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August 26, 2021

2020 in Chablis – a solar vintage?

At the heart of 2020 in Chablis is a contradiction between a hot, dry summer with an early harvest but wines with a tremendous tartaric acid profile and potential longevity. Just how this happened might have been a fluke, or it might point to one of the paths Chablis might take as we head into an era of ever-increasing temperatures and unpredictability.

Average monthly temperatures in Burgundy in 2020. 

Early in the year, the weather was warmer than average, with plentiful precipitation leading to an abnormally early bud break in mid-March. Such occurrences instill a sense of dread in Chablis, as frost can devastate a harvest. Such was the case in 2021, but 2020 escaped widespread frost damage. The flowering and fruit set remained several weeks early under favorable conditions, with yields expected to be greater than normal.

Average rainfall in 2020 with a strong start to the vintage, followed by drought, then normal rainfall returning in August.

Then in June, dry weather set in, and the temperatures steadily increased with a heatwave striking at the end of the month and lasting into early July. Had this spike in temperatures occurred later in the growing season, this would have resulted in fatter and richer wines, but coming at the start of summer, it caused the vines to slow the ripening process and kept the clusters and individual berries smaller than normal and with thicker skins. August remained warmer than average, but a few rain showers nudged along ripening.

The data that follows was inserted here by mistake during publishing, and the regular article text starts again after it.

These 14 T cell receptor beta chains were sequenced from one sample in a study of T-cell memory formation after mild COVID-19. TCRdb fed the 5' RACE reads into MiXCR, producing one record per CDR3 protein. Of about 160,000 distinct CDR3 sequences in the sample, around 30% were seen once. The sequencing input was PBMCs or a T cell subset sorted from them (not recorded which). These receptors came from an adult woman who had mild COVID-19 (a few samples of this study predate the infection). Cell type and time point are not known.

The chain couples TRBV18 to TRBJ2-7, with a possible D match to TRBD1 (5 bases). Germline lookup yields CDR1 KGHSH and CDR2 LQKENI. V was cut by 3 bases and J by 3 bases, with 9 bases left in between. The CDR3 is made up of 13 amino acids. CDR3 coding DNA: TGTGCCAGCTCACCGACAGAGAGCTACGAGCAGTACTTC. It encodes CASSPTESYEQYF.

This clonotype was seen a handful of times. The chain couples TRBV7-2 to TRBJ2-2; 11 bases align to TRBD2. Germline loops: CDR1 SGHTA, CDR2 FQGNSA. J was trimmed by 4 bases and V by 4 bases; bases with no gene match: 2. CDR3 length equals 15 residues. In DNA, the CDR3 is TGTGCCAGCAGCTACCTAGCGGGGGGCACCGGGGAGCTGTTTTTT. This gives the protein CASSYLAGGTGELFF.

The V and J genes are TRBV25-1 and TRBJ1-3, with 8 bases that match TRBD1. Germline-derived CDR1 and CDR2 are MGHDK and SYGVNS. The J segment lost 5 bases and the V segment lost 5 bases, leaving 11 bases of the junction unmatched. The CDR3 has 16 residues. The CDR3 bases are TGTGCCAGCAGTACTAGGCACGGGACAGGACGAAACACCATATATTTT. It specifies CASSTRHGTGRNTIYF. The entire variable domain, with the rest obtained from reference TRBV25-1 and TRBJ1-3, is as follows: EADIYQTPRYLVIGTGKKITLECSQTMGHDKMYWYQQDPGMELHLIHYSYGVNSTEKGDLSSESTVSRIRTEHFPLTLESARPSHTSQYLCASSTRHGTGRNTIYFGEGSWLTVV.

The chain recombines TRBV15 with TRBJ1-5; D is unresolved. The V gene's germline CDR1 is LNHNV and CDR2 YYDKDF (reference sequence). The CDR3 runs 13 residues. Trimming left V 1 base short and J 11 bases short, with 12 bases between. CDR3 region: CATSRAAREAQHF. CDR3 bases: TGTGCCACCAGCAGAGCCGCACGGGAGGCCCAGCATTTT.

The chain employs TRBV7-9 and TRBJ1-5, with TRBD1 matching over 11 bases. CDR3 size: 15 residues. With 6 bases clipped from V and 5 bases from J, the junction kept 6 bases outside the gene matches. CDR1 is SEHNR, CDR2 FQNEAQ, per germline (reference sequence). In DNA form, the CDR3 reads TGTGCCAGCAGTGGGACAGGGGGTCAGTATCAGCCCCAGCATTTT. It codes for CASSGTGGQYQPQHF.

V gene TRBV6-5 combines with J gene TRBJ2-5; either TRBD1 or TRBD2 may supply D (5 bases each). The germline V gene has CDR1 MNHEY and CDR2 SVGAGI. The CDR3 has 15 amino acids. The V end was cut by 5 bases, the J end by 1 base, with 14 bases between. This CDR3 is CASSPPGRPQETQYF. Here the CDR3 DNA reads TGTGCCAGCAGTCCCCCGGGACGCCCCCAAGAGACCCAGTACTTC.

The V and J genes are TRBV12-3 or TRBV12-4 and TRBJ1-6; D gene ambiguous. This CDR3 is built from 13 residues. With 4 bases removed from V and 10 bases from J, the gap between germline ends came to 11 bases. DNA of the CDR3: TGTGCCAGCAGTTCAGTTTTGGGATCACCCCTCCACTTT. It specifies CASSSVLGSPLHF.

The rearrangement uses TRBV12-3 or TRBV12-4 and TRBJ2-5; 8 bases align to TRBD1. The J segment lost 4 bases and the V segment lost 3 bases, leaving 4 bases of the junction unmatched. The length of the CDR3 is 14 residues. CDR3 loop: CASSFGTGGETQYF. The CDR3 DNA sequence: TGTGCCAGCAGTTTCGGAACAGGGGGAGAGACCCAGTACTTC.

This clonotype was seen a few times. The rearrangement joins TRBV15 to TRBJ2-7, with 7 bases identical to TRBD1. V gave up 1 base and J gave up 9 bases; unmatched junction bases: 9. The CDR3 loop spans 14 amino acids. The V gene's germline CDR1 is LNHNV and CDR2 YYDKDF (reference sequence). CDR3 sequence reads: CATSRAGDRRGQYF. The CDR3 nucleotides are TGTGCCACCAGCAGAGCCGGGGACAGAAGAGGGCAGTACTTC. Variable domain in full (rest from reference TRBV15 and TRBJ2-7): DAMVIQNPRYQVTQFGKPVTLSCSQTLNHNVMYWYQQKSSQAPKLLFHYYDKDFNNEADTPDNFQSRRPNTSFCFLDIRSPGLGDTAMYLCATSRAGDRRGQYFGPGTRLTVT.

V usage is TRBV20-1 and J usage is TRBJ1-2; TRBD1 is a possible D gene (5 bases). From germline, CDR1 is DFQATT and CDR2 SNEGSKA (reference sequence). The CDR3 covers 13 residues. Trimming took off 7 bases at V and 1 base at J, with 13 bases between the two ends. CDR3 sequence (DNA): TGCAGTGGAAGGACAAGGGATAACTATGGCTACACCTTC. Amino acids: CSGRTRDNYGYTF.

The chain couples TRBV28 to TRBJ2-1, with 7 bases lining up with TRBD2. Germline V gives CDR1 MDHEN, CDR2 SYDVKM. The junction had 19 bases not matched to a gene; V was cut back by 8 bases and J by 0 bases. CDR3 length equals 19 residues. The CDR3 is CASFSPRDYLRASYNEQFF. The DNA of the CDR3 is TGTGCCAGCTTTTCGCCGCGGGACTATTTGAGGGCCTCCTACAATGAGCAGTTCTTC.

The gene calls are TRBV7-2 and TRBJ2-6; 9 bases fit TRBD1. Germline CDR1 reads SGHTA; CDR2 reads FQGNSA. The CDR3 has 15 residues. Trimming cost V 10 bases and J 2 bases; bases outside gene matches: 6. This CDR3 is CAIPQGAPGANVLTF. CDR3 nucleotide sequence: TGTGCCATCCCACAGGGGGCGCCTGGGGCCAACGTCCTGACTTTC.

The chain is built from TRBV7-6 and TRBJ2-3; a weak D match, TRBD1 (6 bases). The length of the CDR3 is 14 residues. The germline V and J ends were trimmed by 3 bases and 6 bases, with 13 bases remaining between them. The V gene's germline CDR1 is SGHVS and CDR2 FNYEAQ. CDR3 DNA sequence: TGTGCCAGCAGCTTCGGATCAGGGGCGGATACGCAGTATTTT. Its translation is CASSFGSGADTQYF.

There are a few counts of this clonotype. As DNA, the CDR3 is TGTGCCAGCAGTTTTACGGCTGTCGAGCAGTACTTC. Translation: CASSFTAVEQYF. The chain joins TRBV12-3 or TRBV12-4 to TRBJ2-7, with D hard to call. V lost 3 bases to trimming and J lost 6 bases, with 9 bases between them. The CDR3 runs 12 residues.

Average sunshine in 2020. Rather than classify 2020 as a warm vintage, early vintage, or dry vintage, the most distinctive characteristic is that it was a solar vintage.

Harvest commenced on August 24th, usually a hallmark of a hot vintage, but in the case of 2020, it already had a two-week jump-start with an early bud break. Sites with eastern exposures or on more pebbly soils were harvested first as they showed more stress from the heat and drought of the vintage. By mid-September, the harvest was complete. Picking the right time to harvest was an individual decision with growers like Benoît Droin, preferring to emphasize the tartaric-rich profile of the vintage by erring on the side of earlier rather than later. Despite the large fruit set earlier in the year, the yields were slightly below average due to the dry conditions.

At the cellar, sorting was necessary to remove sun-damaged grapes, but overall, the fruit’s health was obvious. Fermentations were speedy and uncomplicated. If you’re curious about the character of the vintage, both the 2020 Chablis and Chablis 1er Cru have been available since late spring, and if you put them in a lineup, you’d be hard-pressed to definitely say that they are from a hot vintage. Of course, we’d chalk it up to Benoît’s enormous talents, but we would say that, wouldn’t we? In any regard, we will be eagerly following the evolution of this contradictory vintage to see if it is as long-lived as we suspect.